Another key ingredient of a PIE is that of the physical environment and the recognition of the impact that our physical environment has upon our psychological well-being. Our PIE physical environment fund is ongoing and it really is such a highlight in my role to see how often small changes (at relatively small cost) to some of our supported accommodation services (e.g. furniture, gardens, decoration) can have such a significant impact on both the homeless young people that live within them as well as the staff that work there. When thinking about the question ‘is it PIE?’ with regard to the physical environment, I think this is probably the easiest to answer and I always answer this question with another question — ‘Would you want to live there?’ If the answer is no, then we have to consider changes. Of course, not all changes can be instant or easy, and sometimes we have to ‘make do’ but I think we have a responsibility to do the ‘best we can where we can’.
The final key ingredient of a PIE is that of ‘evidence-based practice’ and ensuring that we use our data and insights from evaluations or audits to inform our decision making and actions. This is both at a service level with how we operate as well as within our policy and research team, whose role it is to work for positive system change (e.g. https://centrepoint.org.uk/what-we-do/policy-and-research/) in youth homelessness. It is PIE to ensure that we are always coming from a place of understanding and evidence, rather than a just ‘guessing’ what we need to do. Of course, sometimes there is a lack of evidence, so we need to try out something new or innovate. Nevertheless, PIE would argue that we need to routinely evaluate or audit this so that we can continue to contribute to the evidence base of ‘what works’ in the homeless sector and/or ensure that we understand issues within our organisation by looking at the evidence of what is happening rather than making assumptions.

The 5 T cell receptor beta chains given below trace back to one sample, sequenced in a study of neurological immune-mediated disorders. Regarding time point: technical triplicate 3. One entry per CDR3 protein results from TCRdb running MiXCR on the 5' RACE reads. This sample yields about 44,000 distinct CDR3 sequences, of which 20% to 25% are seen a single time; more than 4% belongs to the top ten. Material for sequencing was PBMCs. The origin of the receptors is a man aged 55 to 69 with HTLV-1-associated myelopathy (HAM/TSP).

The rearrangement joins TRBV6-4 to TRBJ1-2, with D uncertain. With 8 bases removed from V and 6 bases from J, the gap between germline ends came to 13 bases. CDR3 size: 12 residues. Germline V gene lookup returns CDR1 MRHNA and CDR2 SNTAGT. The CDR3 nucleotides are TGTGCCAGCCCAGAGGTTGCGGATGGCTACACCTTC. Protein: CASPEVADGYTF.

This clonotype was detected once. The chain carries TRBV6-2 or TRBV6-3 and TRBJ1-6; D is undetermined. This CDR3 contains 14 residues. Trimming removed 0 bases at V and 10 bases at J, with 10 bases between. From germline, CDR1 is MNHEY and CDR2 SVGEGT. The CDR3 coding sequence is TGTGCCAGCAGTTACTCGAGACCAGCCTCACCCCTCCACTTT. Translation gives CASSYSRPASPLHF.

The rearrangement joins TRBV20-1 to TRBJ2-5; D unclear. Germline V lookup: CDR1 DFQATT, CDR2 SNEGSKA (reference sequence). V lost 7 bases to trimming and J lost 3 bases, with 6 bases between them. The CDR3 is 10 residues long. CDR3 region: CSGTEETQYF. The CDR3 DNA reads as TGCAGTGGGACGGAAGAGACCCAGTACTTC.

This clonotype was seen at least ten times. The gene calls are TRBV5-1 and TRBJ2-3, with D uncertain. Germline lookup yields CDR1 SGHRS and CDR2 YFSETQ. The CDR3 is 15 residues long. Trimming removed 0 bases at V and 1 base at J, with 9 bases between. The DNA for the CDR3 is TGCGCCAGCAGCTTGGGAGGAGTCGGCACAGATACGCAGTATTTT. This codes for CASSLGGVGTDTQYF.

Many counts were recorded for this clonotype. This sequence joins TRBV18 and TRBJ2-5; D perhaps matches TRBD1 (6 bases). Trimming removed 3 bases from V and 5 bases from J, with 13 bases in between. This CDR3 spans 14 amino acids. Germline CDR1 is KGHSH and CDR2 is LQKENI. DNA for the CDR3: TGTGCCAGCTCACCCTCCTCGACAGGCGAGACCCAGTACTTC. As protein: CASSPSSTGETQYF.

Although these five key ingredients of PIE are critical to hold in mind when answering the question ‘is this PIE?’, my final reflections are that we can also think of PIE and it’s reach more broadly. For example we are continuing within Centrepoint to consider our policies and procedures and ensure that they hold ‘psychologically informed’ principles at their heart (e.g. supportive, clear, evidence based, collaborative, reviewed regularly and in line with the psychology principles such as safety, strengths focus and positive risk management). Another specific example of the wider use of PIE is within our language (c.f. previous PIE Blog here: https://drhelenmiles.medium.com/the-power-of-words-the-importance-of-using-psychologically-informed-language-a5010ad5af05).
For example, I have been involved in discussions with several teams recently about whether ‘house rules’ are PIE. Of course, we all live within boundaries within society and ‘rules’ that keep us safe and allows society to function, but I personally prefer the term ‘house responsibilities’. In other words, what do we all need to do to keep each other psychologically safe and our ‘home’ functioning for everyone? Consequently, things such as respectful and tolerant behaviour, being kind and compassionate to others sharing your space by clearing up after yourself, and not acting in a way that leads to risk events are all reasonable ‘responsibilities’. These should be co-produced with those that they impact in order to be truly PIE and consequently, ensure that we are empowering our homeless young people to take ‘responsibility’ for their actions rather than creating the conditions for defensiveness or challenging behaviours resulting from paternalist demands or ‘rules’.
In conclusion, when considering the answer to ‘is it PIE?’ I am going to do that typical thing that I know that psychologists can be criticised for — I am going to sit on the fence! Whilst some things are obviously not PIE, all of us wherever we work within the organisation can I believe with some collaboration, reflection and consideration (holding in mind the key ingredients noted above) answer that question. The exact expression of PIE in one place might be slightly different in another, but it is also that flexibility and consideration of an individual, whilst holding true to the key PIE principles, that is important. I would argue that wherever we work in a PIE organisation, we can all ‘keep’ PIE in mind in our daily roles so that the answer to the question ‘is it PIE?’ is not the exclusive preserve of just the ‘PIE Team’.